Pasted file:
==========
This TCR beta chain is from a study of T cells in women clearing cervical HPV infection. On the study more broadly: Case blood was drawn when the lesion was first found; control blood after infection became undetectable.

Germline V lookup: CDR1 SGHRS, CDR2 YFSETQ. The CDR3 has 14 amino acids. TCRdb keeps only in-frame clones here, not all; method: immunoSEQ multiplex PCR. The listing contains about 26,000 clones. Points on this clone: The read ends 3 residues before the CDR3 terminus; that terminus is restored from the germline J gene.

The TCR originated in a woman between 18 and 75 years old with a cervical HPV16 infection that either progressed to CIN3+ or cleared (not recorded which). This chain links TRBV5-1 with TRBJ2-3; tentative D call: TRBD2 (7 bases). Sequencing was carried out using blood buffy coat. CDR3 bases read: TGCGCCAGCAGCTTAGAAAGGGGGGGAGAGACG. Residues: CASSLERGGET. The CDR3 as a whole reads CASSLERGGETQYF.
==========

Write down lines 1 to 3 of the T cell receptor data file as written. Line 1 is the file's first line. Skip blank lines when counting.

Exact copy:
This TCR beta chain is from a study of T cells in women clearing cervical HPV infection. On the study more broadly: Case blood was drawn when the lesion was first found; control blood after infection became undetectable.

Germline V lookup: CDR1 SGHRS, CDR2 YFSETQ. The CDR3 has 14 amino acids. TCRdb keeps only in-frame clones here, not all; method: immunoSEQ multiplex PCR. The listing contains about 26,000 clones. Points on this clone: The read ends 3 residues before the CDR3 terminus; that terminus is restored from the germline J gene.

The TCR originated in a woman between 18 and 75 years old with a cervical HPV16 infection that either progressed to CIN3+ or cleared (not recorded which). This chain links TRBV5-1 with TRBJ2-3; tentative D call: TRBD2 (7 bases). Sequencing was carried out using blood buffy coat. CDR3 bases read: TGCGCCAGCAGCTTAGAAAGGGGGGGAGAGACG. Residues: CASSLERGGET. The CDR3 as a whole reads CASSLERGGETQYF.